In April, 1962, Sheldon was joined by his Deputy Director, Ted Banks, who thereby became the first overseas administrator to be transferred by the Peace Corps from one country to another (in his case, from Chile to Colombia.)
On July 25, 1963, Banks was named the first Peace Corps Director in Uruguay. By then, the program in Colombia had become the second largest in the world with 561 Volunteers overseas and in training, and enough additional programs had been negotiated to raise the strength of the effort in Colombia beyond that in the Philippines, which had been first.
A second group of 31 rural community development workers arrived in Colombia on May 18, 1962. On November 12 of the same year, the third group – consisting of 69 urban community development workers all of whom had taken training in the slums of New York – arrived in Bogota. Just before that, on November 4, Associate Director Jesse Robert Moffett joined the Peace Corps Staff in Colombia.
Moffett was born and raised near Dilley, Texas, were he learned Spanish from is playmates, the children of the Mexican farm laborers on his family’s cattle ranch. He served in the Navy as a Radioman First Class from September. 1944, until June, 1946 when he returned to the college career which had been interrupted by the way.
In 1948, he received his degree in agricultural economics from Texas A&M. After signing up with the U.S. Department of Agriculture as a livestock inspector, he was sent to Mexico City with the joint Mexican-American program for the eradication of foot and mouth disease.
In January 1955, he left the government to go back to the family ranch, this time as a partner. “Low cattle prices and extend drought conditions finally drove me off the land again,” he said, and in August, 1955, he went to work as an administrative assistant in the Tucson Warehouse and Transfer Company. Within a few years, he was raised to the position of traffic manager of this large firm based in southern Arizona. “But as time passed,” he said, “to the urge to go back into Foreign Service became irresistible—particularly after the Peace Corps came alone.” Moffett went through the Talent Hunt interviews, and was signed into the Peace Corps on October 9, 1962, less than a month before he was sent to South America.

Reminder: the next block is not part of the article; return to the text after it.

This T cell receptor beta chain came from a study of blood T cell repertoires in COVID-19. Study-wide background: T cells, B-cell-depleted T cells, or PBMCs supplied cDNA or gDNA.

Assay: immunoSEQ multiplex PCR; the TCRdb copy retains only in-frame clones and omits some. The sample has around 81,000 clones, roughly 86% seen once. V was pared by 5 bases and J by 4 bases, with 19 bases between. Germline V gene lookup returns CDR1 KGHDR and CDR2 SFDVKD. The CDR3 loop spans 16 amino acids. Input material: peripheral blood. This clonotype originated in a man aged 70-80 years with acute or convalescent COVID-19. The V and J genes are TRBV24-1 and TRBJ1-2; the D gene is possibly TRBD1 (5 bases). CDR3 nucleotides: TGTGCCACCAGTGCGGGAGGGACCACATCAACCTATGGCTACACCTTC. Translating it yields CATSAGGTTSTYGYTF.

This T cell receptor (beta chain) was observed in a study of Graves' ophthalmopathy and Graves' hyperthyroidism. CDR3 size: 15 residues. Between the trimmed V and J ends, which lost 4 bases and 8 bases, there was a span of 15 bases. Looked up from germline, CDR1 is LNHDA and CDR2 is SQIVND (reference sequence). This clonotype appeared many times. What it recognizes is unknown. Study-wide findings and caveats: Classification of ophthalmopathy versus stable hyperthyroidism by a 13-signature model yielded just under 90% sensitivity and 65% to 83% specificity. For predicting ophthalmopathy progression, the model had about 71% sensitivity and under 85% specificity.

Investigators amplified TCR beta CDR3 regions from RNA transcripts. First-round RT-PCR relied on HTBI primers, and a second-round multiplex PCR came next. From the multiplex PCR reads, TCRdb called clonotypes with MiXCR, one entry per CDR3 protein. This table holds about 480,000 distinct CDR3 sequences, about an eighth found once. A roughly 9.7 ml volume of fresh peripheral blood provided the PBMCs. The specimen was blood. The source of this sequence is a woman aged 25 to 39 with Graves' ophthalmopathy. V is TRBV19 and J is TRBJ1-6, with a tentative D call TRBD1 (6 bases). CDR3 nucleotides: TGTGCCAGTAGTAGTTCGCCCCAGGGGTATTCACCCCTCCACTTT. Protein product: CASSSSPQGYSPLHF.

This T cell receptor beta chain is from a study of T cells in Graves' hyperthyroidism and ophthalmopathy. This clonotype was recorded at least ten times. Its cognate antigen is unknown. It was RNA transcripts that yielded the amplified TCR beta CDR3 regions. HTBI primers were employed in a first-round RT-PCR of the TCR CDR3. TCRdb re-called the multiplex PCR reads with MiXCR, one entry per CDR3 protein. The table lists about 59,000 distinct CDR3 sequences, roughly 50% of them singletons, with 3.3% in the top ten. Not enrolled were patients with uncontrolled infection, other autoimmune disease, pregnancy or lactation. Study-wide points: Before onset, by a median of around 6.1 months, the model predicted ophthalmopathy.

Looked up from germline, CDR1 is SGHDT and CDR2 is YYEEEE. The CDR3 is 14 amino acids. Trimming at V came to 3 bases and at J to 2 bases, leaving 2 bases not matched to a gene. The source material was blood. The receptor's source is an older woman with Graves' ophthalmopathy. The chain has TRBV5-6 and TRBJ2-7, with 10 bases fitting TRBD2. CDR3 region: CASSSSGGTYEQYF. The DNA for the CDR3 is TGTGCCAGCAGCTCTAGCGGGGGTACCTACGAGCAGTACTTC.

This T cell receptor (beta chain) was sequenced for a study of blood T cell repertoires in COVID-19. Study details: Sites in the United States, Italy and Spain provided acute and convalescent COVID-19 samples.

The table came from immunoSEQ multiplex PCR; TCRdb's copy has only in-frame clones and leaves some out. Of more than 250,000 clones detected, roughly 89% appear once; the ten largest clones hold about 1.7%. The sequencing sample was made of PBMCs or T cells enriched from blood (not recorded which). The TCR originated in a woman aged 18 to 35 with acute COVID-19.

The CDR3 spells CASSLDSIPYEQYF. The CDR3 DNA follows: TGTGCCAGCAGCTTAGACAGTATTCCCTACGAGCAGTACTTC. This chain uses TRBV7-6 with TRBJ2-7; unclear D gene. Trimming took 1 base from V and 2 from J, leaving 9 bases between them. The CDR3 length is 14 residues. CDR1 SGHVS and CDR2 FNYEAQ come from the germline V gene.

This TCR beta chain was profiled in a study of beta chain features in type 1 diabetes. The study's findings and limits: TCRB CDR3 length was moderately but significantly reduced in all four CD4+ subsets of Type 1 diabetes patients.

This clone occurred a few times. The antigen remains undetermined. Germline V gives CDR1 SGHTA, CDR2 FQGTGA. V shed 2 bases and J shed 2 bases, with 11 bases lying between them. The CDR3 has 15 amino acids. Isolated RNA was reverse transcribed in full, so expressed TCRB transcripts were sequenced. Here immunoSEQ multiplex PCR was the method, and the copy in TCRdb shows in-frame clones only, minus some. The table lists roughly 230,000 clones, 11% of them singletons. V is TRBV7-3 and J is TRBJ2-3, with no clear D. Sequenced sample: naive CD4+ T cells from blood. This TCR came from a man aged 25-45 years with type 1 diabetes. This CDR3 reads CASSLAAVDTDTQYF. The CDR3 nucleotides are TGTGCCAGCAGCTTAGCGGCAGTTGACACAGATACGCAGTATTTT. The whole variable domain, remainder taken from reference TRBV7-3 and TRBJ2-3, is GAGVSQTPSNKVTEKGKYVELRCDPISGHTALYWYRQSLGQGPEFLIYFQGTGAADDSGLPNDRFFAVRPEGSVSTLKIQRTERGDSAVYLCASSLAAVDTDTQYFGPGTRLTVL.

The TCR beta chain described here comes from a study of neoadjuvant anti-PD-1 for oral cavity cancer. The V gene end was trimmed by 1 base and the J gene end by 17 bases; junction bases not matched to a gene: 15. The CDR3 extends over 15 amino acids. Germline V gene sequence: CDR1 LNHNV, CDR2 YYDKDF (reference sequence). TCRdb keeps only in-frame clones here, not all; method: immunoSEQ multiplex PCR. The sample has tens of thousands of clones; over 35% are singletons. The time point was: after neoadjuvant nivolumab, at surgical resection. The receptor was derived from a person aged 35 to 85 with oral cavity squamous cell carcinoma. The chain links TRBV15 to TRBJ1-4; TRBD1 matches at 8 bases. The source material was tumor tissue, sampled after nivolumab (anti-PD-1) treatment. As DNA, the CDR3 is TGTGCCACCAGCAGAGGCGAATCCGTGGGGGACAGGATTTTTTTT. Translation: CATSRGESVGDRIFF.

The rapid expansion of the Colombia programs in 1963 demanded some enlargement of the administrative staff. The next two Associate Directors flew into Bogota one day apart in July—Charles Brady on the 18th and William Babcock on the 19th.
Brady was born in Kansas City, Kansas, and joined the Navy in 1952 when he graduated from high school. His four years of military service was mostly as a Quartermaster Second Class. As a civilian once again, he enrolled at Kansas City Junior College, then in 1959 transferred to State College of Pittsburg in Pittsburg, Kansas. He held a series of jobs after that. While the State College of Pittsburg granted him a master’s degree in administration in 1962, he had done much of his work for it at the Colegio Americano de Guatemala. He joined the staff of the Peace Corps on June 11, 1963, and took off for Colombia six weeks later.
Babcock was born in New Haven, Connecticut. He graduated in history and sociology in 1960 from Springfield College in Massachusetts. That summer he became a world service worker for the YMCA and served as director of a YMCA residence camp near Caracas, Venezuela, and also taught school in Caracas.
Back in the U.S., he enrolled in the New York School of Social Work at Columbia University and spent the next two years earning his Master of Social Work degree.
Babcock joined the staff of the Peace Corps on July 8, 1963, flew off to Bogota three weeks later.
Conference of Latin America Reps in Panama—clockwise from left: Rod Buller, Derek Singer, Rafael Sancho-Bonet, George Coleman, Mike Pybas from DVS in Washington, Latin America Regional Director Jack Vaughn, Sargent Shriver, Frank Appleton, Ed Astle, Dick Hancock, Maggie Beshore from the Latin America regional office and Christopher Sheldon.
Research Document: Who’s Who in the Peace Corps Overseas Administration (1963)
The photographs are by Rowland Scherman, Paul Conklin and Jim Walls, first photographers for the agency.